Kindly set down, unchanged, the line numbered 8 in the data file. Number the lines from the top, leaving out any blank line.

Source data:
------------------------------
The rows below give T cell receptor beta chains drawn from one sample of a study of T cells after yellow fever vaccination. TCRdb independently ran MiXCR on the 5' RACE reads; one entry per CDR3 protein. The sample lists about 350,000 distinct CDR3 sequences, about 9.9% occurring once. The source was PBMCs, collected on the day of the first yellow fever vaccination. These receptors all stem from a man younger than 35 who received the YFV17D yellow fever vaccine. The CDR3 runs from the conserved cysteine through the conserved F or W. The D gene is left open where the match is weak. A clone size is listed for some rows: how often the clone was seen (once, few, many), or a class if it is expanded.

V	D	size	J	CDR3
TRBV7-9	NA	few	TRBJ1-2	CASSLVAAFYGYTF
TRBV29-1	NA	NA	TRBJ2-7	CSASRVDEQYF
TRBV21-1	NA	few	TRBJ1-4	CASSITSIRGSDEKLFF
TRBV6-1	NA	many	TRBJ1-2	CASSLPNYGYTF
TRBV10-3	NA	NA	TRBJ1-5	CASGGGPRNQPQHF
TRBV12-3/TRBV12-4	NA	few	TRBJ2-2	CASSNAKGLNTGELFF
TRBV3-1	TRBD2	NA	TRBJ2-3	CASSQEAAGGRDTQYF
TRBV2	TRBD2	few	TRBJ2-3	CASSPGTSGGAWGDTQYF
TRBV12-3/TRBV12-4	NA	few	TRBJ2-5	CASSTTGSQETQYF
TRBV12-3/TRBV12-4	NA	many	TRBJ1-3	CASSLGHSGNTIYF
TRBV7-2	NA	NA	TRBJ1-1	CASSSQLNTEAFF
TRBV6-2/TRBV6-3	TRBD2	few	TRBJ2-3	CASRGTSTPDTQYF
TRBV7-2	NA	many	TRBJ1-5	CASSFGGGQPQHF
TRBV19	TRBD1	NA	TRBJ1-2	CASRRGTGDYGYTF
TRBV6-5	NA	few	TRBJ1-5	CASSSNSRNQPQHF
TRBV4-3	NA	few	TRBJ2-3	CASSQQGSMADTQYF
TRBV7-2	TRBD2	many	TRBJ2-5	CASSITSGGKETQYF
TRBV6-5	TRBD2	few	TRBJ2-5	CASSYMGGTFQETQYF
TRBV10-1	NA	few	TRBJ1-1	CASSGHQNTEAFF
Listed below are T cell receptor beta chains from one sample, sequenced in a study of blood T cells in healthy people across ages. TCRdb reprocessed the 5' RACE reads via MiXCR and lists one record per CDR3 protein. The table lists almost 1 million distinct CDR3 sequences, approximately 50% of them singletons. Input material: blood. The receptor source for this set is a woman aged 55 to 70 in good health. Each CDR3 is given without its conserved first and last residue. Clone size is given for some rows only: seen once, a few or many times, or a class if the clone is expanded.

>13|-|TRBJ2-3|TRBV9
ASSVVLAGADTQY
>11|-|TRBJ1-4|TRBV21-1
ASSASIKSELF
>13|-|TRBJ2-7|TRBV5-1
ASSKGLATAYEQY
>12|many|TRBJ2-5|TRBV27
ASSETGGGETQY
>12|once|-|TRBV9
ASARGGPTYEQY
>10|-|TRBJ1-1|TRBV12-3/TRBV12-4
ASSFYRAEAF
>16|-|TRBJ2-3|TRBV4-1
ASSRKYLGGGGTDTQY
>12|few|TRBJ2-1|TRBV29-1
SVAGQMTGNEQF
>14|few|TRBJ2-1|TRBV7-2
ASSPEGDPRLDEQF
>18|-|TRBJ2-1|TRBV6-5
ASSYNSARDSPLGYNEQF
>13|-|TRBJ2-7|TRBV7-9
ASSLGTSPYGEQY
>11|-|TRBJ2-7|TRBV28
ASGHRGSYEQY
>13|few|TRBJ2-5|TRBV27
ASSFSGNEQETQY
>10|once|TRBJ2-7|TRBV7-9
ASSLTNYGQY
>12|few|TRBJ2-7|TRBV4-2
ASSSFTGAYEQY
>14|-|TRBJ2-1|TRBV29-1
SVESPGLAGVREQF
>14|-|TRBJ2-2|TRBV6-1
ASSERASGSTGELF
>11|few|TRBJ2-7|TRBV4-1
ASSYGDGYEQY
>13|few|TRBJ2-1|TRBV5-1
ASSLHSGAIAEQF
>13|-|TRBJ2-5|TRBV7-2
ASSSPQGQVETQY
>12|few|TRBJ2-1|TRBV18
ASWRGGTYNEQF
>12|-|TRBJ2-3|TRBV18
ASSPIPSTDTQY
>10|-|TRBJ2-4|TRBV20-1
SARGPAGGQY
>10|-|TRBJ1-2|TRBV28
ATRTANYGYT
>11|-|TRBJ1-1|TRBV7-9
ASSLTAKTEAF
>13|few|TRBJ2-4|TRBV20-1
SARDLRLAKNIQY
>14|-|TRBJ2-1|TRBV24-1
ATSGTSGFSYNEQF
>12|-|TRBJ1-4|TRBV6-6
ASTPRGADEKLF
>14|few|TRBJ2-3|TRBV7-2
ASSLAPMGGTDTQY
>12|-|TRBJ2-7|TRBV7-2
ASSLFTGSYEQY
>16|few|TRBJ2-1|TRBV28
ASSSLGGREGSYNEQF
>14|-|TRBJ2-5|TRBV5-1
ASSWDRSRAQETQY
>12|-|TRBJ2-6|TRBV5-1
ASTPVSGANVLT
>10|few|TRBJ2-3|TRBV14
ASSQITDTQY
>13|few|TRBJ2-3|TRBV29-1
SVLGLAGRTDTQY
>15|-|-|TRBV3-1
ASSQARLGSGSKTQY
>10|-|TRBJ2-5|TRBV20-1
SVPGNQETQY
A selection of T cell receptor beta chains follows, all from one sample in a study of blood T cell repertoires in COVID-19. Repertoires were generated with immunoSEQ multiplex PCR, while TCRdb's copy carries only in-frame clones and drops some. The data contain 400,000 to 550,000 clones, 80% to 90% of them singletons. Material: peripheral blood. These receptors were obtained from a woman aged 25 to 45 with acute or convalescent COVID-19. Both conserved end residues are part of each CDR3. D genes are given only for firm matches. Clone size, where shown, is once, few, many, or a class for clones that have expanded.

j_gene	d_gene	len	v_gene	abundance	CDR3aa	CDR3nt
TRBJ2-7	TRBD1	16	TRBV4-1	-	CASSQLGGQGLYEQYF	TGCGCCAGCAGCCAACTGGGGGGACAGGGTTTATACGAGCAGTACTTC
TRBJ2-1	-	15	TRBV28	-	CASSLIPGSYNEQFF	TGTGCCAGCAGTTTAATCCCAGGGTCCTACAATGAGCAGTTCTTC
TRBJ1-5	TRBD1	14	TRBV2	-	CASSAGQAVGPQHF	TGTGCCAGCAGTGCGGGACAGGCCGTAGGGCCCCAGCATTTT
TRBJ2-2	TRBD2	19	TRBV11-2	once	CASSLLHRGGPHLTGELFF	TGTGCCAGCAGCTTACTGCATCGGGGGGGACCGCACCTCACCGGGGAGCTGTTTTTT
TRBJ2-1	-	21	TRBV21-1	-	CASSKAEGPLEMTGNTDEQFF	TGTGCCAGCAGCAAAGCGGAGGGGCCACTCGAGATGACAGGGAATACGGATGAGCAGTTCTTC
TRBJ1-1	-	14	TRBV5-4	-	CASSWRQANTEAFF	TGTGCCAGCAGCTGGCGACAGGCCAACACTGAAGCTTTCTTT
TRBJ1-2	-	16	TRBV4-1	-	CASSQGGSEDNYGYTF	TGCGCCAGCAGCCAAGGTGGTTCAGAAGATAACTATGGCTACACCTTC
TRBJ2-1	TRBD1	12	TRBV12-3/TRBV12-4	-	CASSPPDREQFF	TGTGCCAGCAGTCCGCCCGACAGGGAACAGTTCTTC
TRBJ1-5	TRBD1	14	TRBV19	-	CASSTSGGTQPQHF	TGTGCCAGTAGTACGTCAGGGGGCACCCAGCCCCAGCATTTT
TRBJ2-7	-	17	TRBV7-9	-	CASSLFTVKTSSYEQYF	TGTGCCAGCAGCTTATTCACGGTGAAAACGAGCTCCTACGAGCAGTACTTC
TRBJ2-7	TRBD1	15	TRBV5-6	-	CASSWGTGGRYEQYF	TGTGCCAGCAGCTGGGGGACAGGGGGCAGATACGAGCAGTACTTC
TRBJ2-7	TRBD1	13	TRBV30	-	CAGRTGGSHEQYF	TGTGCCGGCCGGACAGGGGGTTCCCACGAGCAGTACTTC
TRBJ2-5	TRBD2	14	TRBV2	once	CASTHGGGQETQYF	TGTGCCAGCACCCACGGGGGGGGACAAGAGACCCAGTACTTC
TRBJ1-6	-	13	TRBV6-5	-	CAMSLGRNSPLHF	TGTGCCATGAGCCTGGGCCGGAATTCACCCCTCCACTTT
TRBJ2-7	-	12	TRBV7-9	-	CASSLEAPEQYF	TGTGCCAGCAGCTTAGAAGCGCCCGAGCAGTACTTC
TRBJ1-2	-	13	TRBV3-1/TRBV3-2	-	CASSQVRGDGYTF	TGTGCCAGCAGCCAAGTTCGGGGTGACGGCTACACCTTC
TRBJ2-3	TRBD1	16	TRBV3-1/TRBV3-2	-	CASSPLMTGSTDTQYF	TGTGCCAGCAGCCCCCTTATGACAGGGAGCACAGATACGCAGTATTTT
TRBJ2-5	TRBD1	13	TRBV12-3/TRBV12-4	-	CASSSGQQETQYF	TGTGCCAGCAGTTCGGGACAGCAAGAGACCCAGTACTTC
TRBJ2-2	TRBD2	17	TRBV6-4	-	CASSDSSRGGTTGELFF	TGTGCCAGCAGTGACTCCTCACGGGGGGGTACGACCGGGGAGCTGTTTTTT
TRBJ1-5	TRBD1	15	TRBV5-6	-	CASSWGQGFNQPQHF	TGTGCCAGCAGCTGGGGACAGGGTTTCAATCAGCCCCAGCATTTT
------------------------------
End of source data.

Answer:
TRBV12-3/TRBV12-4	NA	few	TRBJ2-2	CASSNAKGLNTGELFF